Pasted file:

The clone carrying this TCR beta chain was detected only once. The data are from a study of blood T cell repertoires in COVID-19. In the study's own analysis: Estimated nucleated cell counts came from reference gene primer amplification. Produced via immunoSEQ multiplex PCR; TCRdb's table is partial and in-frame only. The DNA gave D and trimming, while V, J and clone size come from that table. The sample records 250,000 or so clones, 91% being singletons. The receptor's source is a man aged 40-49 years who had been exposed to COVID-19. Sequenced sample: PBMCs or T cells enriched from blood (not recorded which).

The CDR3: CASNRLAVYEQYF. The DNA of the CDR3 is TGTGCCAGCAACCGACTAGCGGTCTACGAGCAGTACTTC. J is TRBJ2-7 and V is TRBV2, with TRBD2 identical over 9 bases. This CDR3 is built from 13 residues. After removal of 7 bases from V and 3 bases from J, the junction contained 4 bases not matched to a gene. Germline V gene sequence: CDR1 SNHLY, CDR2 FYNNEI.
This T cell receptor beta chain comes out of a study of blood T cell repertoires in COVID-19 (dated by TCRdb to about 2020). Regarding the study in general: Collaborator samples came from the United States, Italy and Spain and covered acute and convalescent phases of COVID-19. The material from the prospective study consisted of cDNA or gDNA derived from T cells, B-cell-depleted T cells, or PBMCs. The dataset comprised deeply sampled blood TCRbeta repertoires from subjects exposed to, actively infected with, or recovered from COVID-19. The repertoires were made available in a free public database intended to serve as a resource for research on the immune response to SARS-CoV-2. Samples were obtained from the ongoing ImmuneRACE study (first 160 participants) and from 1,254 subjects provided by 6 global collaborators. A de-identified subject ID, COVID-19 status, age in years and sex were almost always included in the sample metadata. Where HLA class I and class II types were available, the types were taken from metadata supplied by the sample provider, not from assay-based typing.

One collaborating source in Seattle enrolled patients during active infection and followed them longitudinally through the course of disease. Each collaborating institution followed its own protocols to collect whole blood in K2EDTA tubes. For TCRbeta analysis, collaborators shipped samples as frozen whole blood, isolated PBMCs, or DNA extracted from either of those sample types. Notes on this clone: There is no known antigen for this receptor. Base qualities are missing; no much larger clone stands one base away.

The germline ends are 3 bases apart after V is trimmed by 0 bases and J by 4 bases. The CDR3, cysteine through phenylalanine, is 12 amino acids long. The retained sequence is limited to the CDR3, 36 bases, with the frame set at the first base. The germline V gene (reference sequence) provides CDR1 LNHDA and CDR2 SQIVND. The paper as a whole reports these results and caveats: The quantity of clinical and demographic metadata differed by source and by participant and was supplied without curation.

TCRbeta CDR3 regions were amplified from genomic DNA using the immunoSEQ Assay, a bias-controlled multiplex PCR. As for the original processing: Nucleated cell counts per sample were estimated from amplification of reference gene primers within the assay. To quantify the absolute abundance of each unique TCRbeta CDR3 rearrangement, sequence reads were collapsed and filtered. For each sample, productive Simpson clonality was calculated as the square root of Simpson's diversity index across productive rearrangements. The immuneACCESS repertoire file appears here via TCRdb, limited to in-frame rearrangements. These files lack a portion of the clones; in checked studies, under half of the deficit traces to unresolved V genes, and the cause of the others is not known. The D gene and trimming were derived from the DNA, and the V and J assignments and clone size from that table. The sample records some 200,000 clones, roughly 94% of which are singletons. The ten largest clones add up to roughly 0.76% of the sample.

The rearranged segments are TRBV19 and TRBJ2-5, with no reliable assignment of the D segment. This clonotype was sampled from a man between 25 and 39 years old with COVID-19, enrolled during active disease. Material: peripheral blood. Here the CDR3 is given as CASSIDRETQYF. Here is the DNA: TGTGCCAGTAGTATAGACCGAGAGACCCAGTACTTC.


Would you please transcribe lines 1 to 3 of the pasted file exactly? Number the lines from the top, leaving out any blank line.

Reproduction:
The clone carrying this TCR beta chain was detected only once. The data are from a study of blood T cell repertoires in COVID-19. In the study's own analysis: Estimated nucleated cell counts came from reference gene primer amplification. Produced via immunoSEQ multiplex PCR; TCRdb's table is partial and in-frame only. The DNA gave D and trimming, while V, J and clone size come from that table. The sample records 250,000 or so clones, 91% being singletons. The receptor's source is a man aged 40-49 years who had been exposed to COVID-19. Sequenced sample: PBMCs or T cells enriched from blood (not recorded which).

The CDR3: CASNRLAVYEQYF. The DNA of the CDR3 is TGTGCCAGCAACCGACTAGCGGTCTACGAGCAGTACTTC. J is TRBJ2-7 and V is TRBV2, with TRBD2 identical over 9 bases. This CDR3 is built from 13 residues. After removal of 7 bases from V and 3 bases from J, the junction contained 4 bases not matched to a gene. Germline V gene sequence: CDR1 SNHLY, CDR2 FYNNEI.
This T cell receptor beta chain comes out of a study of blood T cell repertoires in COVID-19 (dated by TCRdb to about 2020). Regarding the study in general: Collaborator samples came from the United States, Italy and Spain and covered acute and convalescent phases of COVID-19. The material from the prospective study consisted of cDNA or gDNA derived from T cells, B-cell-depleted T cells, or PBMCs. The dataset comprised deeply sampled blood TCRbeta repertoires from subjects exposed to, actively infected with, or recovered from COVID-19. The repertoires were made available in a free public database intended to serve as a resource for research on the immune response to SARS-CoV-2. Samples were obtained from the ongoing ImmuneRACE study (first 160 participants) and from 1,254 subjects provided by 6 global collaborators. A de-identified subject ID, COVID-19 status, age in years and sex were almost always included in the sample metadata. Where HLA class I and class II types were available, the types were taken from metadata supplied by the sample provider, not from assay-based typing.